Transcatheter or Surgical Aortic Valve Replacement in Patients With Severe Aortic Stenosis and Small Aortic Annulus: A Randomized Clinical Trial

Circulation. 2024 Feb 27;149(9):644-655. doi: 10.1161/CIRCULATIONAHA.123.067326. Epub 2023 Oct 26.


Background: The optimal treatment in patients with severe aortic stenosis and small aortic annulus (SAA) remains to be determined. This study aimed to compare the hemodynamic and clinical outcomes between transcatheter aortic valve replacement (TAVR) and surgical aortic valve replacement (SAVR) in patients with a SAA.

Methods: This prospective multicenter international randomized trial was performed in 15 university hospitals. Participants were 151 patients with severe aortic stenosis and SAA (mean diameter <23 mm) randomized (1:1) to TAVR (n=77) versus SAVR (n=74). The primary outcome was impaired valve hemodynamics (ie, severe prosthesis patient mismatch or moderate-severe aortic regurgitation) at 60 days as evaluated by Doppler echocardiography and analyzed in a central echocardiography core laboratory. Clinical events were secondary outcomes.

Results: The mean age of the participants was 75.5±5.1 years, with 140 (93%) women, a median Society of Thoracic Surgeons predicted risk of mortality of 2.50% (interquartile range, 1.67%-3.28%), and a median annulus diameter of 21.1 mm (interquartile range, 20.4-22.0 mm). There were no differences between groups in the rate of severe prosthesis patient mismatch (TAVR, 4 [5.6%]; SAVR, 7 [10.3%]; P=0.30) and moderate-severe aortic regurgitation (none in both groups). No differences were found between groups in mortality rate (TAVR, 1 [1.3%]; SAVR, 1 [1.4%]; P=1.00) and stroke (TAVR, 0; SAVR, 2 [2.7%]; P=0.24) at 30 days. After a median follow-up of 2 (interquartile range, 1-4) years, there were no differences between groups in mortality rate (TAVR, 7 [9.1%]; SAVR, 6 [8.1%]; P=0.89), stroke (TAVR, 3 [3.9%]; SAVR, 3 [4.1%]; P=0.95), and cardiac hospitalization (TAVR, 15 [19.5%]; SAVR, 15 [20.3%]; P=0.80).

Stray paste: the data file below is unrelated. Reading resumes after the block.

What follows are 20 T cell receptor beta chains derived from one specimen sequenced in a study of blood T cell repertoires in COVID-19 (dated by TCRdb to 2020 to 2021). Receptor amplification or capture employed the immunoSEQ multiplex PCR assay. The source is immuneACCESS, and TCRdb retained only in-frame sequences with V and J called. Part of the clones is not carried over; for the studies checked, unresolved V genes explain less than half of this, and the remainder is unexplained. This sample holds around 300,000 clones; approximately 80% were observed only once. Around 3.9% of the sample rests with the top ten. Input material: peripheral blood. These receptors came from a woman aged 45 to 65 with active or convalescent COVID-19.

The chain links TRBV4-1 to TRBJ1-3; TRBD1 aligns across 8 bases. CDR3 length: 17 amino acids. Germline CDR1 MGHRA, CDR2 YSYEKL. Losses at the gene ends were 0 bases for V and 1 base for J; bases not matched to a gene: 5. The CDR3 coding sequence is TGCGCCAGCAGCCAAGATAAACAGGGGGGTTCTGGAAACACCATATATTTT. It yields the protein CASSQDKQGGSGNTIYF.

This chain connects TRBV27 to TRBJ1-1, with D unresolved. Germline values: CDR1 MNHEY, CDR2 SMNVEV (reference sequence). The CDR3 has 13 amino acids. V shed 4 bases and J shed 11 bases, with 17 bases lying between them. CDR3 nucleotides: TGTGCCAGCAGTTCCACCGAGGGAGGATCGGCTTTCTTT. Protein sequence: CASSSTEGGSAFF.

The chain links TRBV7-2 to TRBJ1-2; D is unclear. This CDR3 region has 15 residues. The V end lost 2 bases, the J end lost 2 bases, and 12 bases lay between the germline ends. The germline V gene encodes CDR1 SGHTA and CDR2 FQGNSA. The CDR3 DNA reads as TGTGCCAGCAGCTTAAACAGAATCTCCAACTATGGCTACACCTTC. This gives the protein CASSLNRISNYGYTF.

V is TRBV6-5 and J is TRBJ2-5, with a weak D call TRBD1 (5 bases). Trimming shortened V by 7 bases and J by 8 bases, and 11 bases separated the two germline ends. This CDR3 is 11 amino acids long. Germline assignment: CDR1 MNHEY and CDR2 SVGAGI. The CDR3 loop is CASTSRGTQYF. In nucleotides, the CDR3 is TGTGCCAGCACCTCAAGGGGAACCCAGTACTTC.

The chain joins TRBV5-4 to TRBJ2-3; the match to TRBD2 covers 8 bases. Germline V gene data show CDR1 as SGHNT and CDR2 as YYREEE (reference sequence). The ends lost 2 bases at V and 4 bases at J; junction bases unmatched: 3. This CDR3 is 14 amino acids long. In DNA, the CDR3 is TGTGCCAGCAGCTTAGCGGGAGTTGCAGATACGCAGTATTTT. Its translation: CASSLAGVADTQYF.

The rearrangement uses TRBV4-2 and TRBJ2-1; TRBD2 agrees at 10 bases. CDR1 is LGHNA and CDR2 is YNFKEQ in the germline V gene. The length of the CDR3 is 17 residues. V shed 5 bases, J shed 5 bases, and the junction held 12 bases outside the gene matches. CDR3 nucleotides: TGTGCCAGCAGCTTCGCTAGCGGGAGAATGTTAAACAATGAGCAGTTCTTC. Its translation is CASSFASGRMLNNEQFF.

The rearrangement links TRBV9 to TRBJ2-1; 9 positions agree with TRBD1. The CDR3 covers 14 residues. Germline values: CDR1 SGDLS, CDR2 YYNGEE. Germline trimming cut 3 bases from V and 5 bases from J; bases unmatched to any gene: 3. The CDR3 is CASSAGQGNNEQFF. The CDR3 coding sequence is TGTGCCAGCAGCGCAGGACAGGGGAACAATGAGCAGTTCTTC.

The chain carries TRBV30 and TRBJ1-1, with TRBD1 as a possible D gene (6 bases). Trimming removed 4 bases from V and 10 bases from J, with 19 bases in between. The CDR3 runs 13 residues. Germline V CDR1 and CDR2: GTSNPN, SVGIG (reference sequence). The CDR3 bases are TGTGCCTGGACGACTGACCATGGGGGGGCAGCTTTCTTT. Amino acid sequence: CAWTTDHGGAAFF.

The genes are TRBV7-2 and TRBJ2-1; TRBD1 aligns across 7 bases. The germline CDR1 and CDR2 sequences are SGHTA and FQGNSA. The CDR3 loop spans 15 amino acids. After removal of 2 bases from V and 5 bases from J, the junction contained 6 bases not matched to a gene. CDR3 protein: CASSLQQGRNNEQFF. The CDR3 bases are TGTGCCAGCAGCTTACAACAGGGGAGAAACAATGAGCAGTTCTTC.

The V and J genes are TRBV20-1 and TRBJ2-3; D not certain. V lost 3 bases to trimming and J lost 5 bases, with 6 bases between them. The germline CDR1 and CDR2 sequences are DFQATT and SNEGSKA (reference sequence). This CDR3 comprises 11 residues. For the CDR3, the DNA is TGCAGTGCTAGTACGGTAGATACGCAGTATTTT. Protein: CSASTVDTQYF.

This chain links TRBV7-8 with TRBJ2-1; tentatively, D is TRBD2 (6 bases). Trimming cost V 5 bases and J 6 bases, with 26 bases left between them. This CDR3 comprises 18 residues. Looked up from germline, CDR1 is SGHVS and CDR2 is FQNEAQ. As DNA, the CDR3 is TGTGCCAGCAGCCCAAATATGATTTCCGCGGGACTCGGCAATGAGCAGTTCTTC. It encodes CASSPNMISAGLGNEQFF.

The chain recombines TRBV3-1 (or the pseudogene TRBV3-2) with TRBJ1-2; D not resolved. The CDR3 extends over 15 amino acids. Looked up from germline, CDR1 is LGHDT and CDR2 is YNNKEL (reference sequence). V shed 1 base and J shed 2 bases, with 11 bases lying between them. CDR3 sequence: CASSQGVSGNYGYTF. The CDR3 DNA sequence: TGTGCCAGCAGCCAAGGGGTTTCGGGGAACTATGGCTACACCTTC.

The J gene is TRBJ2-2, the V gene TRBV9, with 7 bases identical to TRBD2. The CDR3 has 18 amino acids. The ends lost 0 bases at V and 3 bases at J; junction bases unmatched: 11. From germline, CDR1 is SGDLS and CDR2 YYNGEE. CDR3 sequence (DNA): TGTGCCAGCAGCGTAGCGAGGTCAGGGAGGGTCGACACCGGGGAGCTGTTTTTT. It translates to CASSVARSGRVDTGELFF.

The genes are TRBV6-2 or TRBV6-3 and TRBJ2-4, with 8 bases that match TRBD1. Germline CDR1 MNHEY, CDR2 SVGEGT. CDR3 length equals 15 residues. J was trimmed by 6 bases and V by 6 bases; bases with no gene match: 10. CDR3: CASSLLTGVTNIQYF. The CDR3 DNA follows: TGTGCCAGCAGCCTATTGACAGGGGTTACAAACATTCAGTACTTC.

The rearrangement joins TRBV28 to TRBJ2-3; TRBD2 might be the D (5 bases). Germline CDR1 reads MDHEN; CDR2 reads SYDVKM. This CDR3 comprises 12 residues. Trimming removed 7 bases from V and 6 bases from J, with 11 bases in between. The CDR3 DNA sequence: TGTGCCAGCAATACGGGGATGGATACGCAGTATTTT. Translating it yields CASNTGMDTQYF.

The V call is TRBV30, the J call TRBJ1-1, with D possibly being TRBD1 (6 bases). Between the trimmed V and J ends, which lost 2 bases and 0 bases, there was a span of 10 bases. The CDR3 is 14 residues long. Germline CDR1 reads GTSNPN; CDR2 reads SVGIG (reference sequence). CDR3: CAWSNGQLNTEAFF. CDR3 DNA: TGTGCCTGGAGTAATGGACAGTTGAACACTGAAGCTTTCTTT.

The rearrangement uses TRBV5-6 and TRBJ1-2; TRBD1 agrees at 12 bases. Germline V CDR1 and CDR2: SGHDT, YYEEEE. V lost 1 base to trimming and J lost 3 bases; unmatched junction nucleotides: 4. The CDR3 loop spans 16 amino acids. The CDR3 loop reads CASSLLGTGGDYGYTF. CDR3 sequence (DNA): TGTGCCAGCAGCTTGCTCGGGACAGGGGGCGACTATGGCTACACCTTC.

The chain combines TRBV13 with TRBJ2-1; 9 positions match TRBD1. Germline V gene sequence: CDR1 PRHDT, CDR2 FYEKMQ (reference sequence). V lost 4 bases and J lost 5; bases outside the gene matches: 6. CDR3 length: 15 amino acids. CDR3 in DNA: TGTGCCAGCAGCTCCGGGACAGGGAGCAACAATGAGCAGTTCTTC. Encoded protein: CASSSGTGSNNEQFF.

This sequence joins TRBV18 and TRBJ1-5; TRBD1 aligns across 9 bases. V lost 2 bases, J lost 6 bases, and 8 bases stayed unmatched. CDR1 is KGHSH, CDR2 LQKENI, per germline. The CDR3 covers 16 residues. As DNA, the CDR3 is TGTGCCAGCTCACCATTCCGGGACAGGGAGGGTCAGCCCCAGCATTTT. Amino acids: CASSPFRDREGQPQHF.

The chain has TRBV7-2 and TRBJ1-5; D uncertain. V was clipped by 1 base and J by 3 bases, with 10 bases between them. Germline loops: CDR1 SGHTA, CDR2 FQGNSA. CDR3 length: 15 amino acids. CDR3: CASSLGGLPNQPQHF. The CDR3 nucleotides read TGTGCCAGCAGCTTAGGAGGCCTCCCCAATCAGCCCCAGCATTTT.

Conclusions: In patients with severe aortic stenosis and SAA (women in the majority), there was no evidence of superiority of contemporary TAVR versus SAVR in valve hemodynamic results. After a median follow-up of 2 years, there were no differences in clinical outcomes between groups. These findings suggest that the 2 therapies represent a valid alternative for treating patients with severe aortic stenosis and SAA, and treatment selection should likely be individualized according to baseline characteristics, additional anatomical risk factors, and patient preference. However, the results of this study should be interpreted with caution because of the limited sample size leading to an underpowered study, and need to be confirmed in future larger studies.

Registration: URL:; Unique identifier: NCT03383445.

Keywords: aortic stenosis; prosthesis-patient mismatch; transcatheter aortic valve implantation.

Publication types

  • Randomized Controlled Trial
  • Multicenter Study
  • Research Support, Non-U.S. Gov't

MeSH terms

  • Aged
  • Aged, 80 and over
  • Aortic Valve / diagnostic imaging
  • Aortic Valve / surgery
  • Aortic Valve Insufficiency* / diagnostic imaging
  • Aortic Valve Insufficiency* / etiology
  • Aortic Valve Insufficiency* / surgery
  • Aortic Valve Stenosis* / diagnostic imaging
  • Aortic Valve Stenosis* / surgery
  • Female
  • Heart Valve Prosthesis Implantation*
  • Heart Valve Prosthesis*
  • Humans
  • Male
  • Prospective Studies
  • Risk Factors
  • Stroke* / etiology
  • Transcatheter Aortic Valve Replacement* / adverse effects
  • Treatment Outcome

Associated data